NEW YORK – Most diagnostic COVID-19 tests today – based on real-time PCR, CRISPR, or antigens – simply tell whether or not a patient is infected with SARS-CoV-2. Meanwhile, numerous research studies are underway that are sequencing the viral genome in patient samples in order to study how the virus spreads and evolves over time.
Several academic and commercial laboratories, though, are betting on diagnostic viral genome sequencing assays to complement existing testing options. Such tests, they argue, provide additional information to help trace the origin of an infection. At least one hospital has already employed a research-use-only SARS-CoV-2 genome assay to determine whether an infection of its healthcare workers came from within or outside.
Viral genome diagnostic tests could also avoid some of the supply issues plaguing quantitative PCR assays and potentially offer increased sensitivity. Because these tests analyze all or most of the viral genome instead of just focusing on a few specific regions, they are distinct from high-throughput diagnostic COVID-19 sequencing assays currently in development by a number of other groups.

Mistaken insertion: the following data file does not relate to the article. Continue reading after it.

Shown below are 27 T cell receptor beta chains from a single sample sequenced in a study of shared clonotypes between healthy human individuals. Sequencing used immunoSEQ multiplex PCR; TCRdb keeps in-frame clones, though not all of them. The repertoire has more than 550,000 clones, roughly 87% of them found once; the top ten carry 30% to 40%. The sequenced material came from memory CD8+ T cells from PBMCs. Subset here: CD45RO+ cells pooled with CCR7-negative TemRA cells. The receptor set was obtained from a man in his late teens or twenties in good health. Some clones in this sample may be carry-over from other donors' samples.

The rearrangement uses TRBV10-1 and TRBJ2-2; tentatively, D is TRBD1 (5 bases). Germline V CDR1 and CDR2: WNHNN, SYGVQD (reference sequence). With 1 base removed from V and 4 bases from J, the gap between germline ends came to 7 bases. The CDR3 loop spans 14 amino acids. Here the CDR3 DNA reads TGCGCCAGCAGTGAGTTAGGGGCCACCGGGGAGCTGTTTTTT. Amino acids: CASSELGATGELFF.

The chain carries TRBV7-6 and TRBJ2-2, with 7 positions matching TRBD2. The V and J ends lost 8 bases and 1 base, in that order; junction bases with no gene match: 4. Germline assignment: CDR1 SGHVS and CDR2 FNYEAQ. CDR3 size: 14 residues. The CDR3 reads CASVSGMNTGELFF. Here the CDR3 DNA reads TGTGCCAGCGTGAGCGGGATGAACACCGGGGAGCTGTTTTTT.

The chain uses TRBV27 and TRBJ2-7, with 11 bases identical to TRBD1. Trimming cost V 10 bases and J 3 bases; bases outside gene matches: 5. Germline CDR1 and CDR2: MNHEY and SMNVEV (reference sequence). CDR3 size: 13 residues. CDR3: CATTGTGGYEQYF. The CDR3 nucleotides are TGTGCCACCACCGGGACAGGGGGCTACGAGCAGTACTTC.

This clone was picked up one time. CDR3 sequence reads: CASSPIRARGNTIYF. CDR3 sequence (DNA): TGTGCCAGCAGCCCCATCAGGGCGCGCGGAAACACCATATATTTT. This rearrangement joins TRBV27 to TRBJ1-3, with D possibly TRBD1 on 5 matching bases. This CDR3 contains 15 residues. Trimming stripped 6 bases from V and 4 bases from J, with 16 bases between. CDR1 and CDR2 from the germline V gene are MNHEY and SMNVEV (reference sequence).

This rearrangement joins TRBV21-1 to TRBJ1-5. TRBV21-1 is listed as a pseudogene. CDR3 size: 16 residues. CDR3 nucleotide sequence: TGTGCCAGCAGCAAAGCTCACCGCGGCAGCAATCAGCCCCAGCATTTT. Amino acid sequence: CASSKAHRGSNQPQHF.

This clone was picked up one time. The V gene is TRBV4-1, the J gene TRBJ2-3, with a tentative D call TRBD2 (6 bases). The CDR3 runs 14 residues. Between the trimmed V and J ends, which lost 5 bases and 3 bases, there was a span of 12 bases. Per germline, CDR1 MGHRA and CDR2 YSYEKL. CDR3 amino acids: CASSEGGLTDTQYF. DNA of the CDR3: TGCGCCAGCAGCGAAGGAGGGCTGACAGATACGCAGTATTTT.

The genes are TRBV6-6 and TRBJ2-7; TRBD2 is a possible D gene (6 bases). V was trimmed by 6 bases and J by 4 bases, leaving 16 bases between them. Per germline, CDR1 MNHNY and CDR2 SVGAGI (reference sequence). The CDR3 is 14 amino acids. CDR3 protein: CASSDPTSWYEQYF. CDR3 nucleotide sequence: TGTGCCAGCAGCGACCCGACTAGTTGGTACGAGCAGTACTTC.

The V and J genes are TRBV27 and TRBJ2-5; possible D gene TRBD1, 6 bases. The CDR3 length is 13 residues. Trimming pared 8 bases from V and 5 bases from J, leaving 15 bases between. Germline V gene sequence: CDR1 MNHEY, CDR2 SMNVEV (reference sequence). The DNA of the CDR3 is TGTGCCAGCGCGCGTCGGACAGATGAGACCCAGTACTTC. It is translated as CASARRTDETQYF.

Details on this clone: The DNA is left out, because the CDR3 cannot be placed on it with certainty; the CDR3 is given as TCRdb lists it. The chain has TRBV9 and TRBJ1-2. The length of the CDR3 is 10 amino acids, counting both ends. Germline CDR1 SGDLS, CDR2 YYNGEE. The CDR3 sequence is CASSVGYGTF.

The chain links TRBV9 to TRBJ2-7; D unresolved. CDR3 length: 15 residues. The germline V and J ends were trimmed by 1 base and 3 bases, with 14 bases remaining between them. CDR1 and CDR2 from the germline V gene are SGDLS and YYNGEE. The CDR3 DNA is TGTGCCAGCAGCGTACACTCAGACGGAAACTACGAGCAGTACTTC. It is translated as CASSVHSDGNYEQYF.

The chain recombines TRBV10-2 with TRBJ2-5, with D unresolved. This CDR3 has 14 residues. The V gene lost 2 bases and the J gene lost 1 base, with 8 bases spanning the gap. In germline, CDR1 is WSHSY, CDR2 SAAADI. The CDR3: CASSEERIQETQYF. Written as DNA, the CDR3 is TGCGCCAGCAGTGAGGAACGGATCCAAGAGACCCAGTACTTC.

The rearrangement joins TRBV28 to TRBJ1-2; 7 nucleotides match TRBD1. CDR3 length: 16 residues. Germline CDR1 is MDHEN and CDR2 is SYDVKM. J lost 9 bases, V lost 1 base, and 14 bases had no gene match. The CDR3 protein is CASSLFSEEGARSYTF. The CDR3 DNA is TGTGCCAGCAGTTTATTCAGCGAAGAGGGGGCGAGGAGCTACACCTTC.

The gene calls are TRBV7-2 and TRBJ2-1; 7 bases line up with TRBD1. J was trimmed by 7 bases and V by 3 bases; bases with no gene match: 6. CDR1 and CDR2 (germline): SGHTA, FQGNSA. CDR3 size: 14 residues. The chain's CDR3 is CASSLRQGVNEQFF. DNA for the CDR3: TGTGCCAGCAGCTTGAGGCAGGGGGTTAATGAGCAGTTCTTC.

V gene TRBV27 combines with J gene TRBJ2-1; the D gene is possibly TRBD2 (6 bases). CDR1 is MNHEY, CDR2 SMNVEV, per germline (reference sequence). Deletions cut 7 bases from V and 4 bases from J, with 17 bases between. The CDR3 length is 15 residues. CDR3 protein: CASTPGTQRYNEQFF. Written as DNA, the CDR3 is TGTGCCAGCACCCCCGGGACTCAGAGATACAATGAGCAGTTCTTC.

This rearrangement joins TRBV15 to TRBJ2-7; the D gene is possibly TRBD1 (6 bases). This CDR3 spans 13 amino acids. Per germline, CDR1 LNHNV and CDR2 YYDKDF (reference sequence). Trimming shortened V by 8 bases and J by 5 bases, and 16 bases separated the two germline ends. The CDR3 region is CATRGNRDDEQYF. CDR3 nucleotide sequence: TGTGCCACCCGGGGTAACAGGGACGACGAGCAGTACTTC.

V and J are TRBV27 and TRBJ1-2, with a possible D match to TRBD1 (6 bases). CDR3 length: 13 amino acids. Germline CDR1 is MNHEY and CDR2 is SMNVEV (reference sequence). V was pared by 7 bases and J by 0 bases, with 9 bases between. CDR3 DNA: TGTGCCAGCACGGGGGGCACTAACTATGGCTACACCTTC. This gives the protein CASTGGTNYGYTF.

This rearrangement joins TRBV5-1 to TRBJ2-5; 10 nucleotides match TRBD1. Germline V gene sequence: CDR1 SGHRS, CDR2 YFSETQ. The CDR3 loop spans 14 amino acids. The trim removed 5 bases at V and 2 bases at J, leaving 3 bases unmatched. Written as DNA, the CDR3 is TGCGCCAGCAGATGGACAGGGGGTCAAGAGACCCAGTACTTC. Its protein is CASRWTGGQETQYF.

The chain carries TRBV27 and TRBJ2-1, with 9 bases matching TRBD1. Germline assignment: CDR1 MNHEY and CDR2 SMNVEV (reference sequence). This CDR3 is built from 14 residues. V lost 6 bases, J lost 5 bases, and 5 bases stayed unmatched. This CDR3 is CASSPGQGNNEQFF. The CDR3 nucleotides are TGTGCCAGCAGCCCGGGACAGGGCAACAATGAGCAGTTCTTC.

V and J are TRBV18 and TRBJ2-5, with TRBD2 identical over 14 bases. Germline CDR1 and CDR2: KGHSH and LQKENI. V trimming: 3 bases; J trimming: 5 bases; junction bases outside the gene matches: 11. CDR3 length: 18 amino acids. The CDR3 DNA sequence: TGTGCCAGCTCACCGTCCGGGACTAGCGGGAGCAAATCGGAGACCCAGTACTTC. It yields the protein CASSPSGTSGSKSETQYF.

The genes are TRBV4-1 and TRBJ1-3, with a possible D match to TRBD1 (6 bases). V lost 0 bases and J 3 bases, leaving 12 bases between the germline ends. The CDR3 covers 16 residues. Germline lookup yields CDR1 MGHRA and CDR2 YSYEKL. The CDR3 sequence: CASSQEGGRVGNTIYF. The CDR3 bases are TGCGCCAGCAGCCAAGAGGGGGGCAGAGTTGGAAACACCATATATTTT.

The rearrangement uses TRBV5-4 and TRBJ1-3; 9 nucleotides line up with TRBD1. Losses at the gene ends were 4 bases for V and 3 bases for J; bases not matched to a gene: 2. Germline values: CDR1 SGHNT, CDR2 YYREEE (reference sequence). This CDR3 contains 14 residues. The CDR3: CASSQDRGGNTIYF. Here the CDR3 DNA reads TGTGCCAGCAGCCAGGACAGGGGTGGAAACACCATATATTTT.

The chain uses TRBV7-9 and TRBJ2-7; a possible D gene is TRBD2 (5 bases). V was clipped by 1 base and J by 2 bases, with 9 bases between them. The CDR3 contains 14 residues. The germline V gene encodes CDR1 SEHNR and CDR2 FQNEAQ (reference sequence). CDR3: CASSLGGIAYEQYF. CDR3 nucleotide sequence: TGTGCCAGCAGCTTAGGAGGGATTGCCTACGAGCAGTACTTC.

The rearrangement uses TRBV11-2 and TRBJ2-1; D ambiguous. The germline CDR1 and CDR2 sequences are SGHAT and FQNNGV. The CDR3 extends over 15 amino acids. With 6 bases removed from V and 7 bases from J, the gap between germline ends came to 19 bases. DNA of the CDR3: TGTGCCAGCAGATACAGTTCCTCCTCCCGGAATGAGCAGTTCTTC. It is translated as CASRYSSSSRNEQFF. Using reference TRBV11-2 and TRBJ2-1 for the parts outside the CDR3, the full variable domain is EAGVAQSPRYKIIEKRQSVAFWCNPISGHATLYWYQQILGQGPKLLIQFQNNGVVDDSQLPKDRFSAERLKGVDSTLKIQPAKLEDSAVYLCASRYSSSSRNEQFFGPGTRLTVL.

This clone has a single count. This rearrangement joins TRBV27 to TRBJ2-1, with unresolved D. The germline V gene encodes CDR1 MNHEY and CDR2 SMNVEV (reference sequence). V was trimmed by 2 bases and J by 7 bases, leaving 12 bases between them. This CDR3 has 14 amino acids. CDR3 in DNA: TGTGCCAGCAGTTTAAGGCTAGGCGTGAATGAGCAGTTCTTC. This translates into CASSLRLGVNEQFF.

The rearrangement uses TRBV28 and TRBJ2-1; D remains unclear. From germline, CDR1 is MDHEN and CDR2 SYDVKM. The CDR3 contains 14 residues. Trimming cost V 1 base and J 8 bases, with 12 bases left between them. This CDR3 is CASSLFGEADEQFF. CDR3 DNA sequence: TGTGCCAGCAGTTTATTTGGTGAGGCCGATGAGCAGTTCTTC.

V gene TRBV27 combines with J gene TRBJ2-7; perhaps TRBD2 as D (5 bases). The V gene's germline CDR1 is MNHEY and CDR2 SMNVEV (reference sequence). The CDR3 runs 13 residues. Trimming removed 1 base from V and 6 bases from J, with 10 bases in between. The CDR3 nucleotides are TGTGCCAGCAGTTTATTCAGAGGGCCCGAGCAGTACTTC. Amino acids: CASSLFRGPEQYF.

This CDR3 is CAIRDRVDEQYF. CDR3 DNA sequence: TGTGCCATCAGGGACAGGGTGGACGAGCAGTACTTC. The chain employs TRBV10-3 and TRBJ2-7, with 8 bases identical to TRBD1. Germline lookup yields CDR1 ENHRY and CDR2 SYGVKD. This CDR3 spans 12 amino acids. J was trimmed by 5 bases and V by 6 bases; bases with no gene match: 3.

As of this week, no sequencing-based diagnostic COVID-19 assay had obtained Emergency Use Authorization from the US Food and Drug Administration yet. However, several laboratories, including Fulgent Genetics and Clear Labs, have submitted EUA applications for their tests.
Fulgent's NGS assay
Genetic testing company Fulgent Genetics said in March that it was developing two diagnostic coronavirus tests, an RT-PCR-based one and a sequencing-based assay.
The company now offers both, running thousands of tests per day, though the majority are RT-PCR tests, mainly because of their shorter turnaround time. Emergency use authorizations for both tests are pending.